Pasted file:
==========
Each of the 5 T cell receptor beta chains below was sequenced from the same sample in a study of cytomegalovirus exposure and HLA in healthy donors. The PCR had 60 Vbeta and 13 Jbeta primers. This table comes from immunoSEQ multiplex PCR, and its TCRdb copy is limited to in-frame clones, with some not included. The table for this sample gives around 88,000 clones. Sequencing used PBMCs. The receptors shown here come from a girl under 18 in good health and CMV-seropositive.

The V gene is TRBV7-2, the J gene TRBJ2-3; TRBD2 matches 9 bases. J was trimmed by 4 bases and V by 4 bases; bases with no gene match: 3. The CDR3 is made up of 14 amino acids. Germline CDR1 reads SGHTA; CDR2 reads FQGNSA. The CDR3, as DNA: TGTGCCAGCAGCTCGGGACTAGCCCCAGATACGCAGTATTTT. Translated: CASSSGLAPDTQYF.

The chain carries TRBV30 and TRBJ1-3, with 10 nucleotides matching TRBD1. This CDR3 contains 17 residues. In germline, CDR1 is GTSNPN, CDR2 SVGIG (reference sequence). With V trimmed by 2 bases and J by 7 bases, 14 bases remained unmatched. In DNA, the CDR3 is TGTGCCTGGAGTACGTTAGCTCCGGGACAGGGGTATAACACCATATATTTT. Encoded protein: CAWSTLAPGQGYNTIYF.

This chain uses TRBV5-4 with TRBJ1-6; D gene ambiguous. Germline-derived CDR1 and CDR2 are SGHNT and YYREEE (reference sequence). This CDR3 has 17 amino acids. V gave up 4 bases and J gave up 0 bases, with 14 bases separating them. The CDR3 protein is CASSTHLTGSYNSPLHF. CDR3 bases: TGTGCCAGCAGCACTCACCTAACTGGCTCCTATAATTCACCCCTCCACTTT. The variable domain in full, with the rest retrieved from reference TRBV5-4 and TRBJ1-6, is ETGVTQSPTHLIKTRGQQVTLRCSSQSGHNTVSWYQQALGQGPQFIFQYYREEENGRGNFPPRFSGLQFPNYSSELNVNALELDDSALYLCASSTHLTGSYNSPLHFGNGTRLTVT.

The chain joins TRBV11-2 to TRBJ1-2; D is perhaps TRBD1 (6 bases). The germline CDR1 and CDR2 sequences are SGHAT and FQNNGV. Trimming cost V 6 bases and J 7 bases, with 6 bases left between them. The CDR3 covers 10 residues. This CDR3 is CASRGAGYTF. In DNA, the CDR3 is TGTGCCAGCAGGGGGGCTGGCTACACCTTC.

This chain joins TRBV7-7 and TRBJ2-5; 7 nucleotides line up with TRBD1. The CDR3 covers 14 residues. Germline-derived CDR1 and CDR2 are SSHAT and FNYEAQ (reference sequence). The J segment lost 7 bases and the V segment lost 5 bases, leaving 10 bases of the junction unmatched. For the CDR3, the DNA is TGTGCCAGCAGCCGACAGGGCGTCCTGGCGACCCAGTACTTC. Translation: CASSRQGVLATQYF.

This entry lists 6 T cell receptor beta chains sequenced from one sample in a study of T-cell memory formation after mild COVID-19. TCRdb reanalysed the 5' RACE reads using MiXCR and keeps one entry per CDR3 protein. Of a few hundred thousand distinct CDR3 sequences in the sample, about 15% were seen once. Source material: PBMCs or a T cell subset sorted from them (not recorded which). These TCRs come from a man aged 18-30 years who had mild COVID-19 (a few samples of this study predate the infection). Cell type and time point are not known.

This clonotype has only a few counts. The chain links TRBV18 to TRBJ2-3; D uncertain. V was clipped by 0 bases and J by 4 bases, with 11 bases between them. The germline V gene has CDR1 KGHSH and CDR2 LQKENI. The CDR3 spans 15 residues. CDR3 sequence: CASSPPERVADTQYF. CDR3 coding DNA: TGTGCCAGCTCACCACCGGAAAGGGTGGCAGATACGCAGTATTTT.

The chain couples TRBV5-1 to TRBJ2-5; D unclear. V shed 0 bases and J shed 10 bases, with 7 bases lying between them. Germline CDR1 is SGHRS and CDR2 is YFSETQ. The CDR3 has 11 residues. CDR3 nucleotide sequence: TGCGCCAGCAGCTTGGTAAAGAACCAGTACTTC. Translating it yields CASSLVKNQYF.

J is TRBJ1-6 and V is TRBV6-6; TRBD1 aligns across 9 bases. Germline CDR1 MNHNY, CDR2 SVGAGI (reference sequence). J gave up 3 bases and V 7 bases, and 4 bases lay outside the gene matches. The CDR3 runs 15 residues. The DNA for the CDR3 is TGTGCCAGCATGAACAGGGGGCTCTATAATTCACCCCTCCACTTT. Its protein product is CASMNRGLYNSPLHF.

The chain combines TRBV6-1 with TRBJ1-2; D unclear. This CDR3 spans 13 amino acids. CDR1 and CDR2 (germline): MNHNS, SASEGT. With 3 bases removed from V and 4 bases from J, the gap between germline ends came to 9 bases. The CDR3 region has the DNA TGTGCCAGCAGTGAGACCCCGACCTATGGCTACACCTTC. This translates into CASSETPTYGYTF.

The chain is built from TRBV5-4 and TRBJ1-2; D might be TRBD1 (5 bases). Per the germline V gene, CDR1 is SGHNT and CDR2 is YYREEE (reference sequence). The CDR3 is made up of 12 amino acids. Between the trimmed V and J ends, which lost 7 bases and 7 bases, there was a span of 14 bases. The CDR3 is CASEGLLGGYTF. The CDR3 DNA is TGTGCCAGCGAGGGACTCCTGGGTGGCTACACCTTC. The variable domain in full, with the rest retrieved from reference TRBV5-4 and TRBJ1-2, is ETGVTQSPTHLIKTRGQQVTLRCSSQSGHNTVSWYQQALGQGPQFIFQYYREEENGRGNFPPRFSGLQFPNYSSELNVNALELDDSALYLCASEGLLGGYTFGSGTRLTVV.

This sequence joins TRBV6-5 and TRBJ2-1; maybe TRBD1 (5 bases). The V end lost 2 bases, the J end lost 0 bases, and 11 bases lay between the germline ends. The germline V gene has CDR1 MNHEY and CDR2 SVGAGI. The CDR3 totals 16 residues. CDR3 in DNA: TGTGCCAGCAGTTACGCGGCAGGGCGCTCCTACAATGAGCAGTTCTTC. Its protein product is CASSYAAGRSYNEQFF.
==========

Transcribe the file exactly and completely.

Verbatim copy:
Each of the 5 T cell receptor beta chains below was sequenced from the same sample in a study of cytomegalovirus exposure and HLA in healthy donors. The PCR had 60 Vbeta and 13 Jbeta primers. This table comes from immunoSEQ multiplex PCR, and its TCRdb copy is limited to in-frame clones, with some not included. The table for this sample gives around 88,000 clones. Sequencing used PBMCs. The receptors shown here come from a girl under 18 in good health and CMV-seropositive.

The V gene is TRBV7-2, the J gene TRBJ2-3; TRBD2 matches 9 bases. J was trimmed by 4 bases and V by 4 bases; bases with no gene match: 3. The CDR3 is made up of 14 amino acids. Germline CDR1 reads SGHTA; CDR2 reads FQGNSA. The CDR3, as DNA: TGTGCCAGCAGCTCGGGACTAGCCCCAGATACGCAGTATTTT. Translated: CASSSGLAPDTQYF.

The chain carries TRBV30 and TRBJ1-3, with 10 nucleotides matching TRBD1. This CDR3 contains 17 residues. In germline, CDR1 is GTSNPN, CDR2 SVGIG (reference sequence). With V trimmed by 2 bases and J by 7 bases, 14 bases remained unmatched. In DNA, the CDR3 is TGTGCCTGGAGTACGTTAGCTCCGGGACAGGGGTATAACACCATATATTTT. Encoded protein: CAWSTLAPGQGYNTIYF.

This chain uses TRBV5-4 with TRBJ1-6; D gene ambiguous. Germline-derived CDR1 and CDR2 are SGHNT and YYREEE (reference sequence). This CDR3 has 17 amino acids. V gave up 4 bases and J gave up 0 bases, with 14 bases separating them. The CDR3 protein is CASSTHLTGSYNSPLHF. CDR3 bases: TGTGCCAGCAGCACTCACCTAACTGGCTCCTATAATTCACCCCTCCACTTT. The variable domain in full, with the rest retrieved from reference TRBV5-4 and TRBJ1-6, is ETGVTQSPTHLIKTRGQQVTLRCSSQSGHNTVSWYQQALGQGPQFIFQYYREEENGRGNFPPRFSGLQFPNYSSELNVNALELDDSALYLCASSTHLTGSYNSPLHFGNGTRLTVT.

The chain joins TRBV11-2 to TRBJ1-2; D is perhaps TRBD1 (6 bases). The germline CDR1 and CDR2 sequences are SGHAT and FQNNGV. Trimming cost V 6 bases and J 7 bases, with 6 bases left between them. The CDR3 covers 10 residues. This CDR3 is CASRGAGYTF. In DNA, the CDR3 is TGTGCCAGCAGGGGGGCTGGCTACACCTTC.

This chain joins TRBV7-7 and TRBJ2-5; 7 nucleotides line up with TRBD1. The CDR3 covers 14 residues. Germline-derived CDR1 and CDR2 are SSHAT and FNYEAQ (reference sequence). The J segment lost 7 bases and the V segment lost 5 bases, leaving 10 bases of the junction unmatched. For the CDR3, the DNA is TGTGCCAGCAGCCGACAGGGCGTCCTGGCGACCCAGTACTTC. Translation: CASSRQGVLATQYF.

This entry lists 6 T cell receptor beta chains sequenced from one sample in a study of T-cell memory formation after mild COVID-19. TCRdb reanalysed the 5' RACE reads using MiXCR and keeps one entry per CDR3 protein. Of a few hundred thousand distinct CDR3 sequences in the sample, about 15% were seen once. Source material: PBMCs or a T cell subset sorted from them (not recorded which). These TCRs come from a man aged 18-30 years who had mild COVID-19 (a few samples of this study predate the infection). Cell type and time point are not known.

This clonotype has only a few counts. The chain links TRBV18 to TRBJ2-3; D uncertain. V was clipped by 0 bases and J by 4 bases, with 11 bases between them. The germline V gene has CDR1 KGHSH and CDR2 LQKENI. The CDR3 spans 15 residues. CDR3 sequence: CASSPPERVADTQYF. CDR3 coding DNA: TGTGCCAGCTCACCACCGGAAAGGGTGGCAGATACGCAGTATTTT.

The chain couples TRBV5-1 to TRBJ2-5; D unclear. V shed 0 bases and J shed 10 bases, with 7 bases lying between them. Germline CDR1 is SGHRS and CDR2 is YFSETQ. The CDR3 has 11 residues. CDR3 nucleotide sequence: TGCGCCAGCAGCTTGGTAAAGAACCAGTACTTC. Translating it yields CASSLVKNQYF.

J is TRBJ1-6 and V is TRBV6-6; TRBD1 aligns across 9 bases. Germline CDR1 MNHNY, CDR2 SVGAGI (reference sequence). J gave up 3 bases and V 7 bases, and 4 bases lay outside the gene matches. The CDR3 runs 15 residues. The DNA for the CDR3 is TGTGCCAGCATGAACAGGGGGCTCTATAATTCACCCCTCCACTTT. Its protein product is CASMNRGLYNSPLHF.

The chain combines TRBV6-1 with TRBJ1-2; D unclear. This CDR3 spans 13 amino acids. CDR1 and CDR2 (germline): MNHNS, SASEGT. With 3 bases removed from V and 4 bases from J, the gap between germline ends came to 9 bases. The CDR3 region has the DNA TGTGCCAGCAGTGAGACCCCGACCTATGGCTACACCTTC. This translates into CASSETPTYGYTF.

The chain is built from TRBV5-4 and TRBJ1-2; D might be TRBD1 (5 bases). Per the germline V gene, CDR1 is SGHNT and CDR2 is YYREEE (reference sequence). The CDR3 is made up of 12 amino acids. Between the trimmed V and J ends, which lost 7 bases and 7 bases, there was a span of 14 bases. The CDR3 is CASEGLLGGYTF. The CDR3 DNA is TGTGCCAGCGAGGGACTCCTGGGTGGCTACACCTTC. The variable domain in full, with the rest retrieved from reference TRBV5-4 and TRBJ1-2, is ETGVTQSPTHLIKTRGQQVTLRCSSQSGHNTVSWYQQALGQGPQFIFQYYREEENGRGNFPPRFSGLQFPNYSSELNVNALELDDSALYLCASEGLLGGYTFGSGTRLTVV.

This sequence joins TRBV6-5 and TRBJ2-1; maybe TRBD1 (5 bases). The V end lost 2 bases, the J end lost 0 bases, and 11 bases lay between the germline ends. The germline V gene has CDR1 MNHEY and CDR2 SVGAGI. The CDR3 totals 16 residues. CDR3 in DNA: TGTGCCAGCAGTTACGCGGCAGGGCGCTCCTACAATGAGCAGTTCTTC. Its protein product is CASSYAAGRSYNEQFF.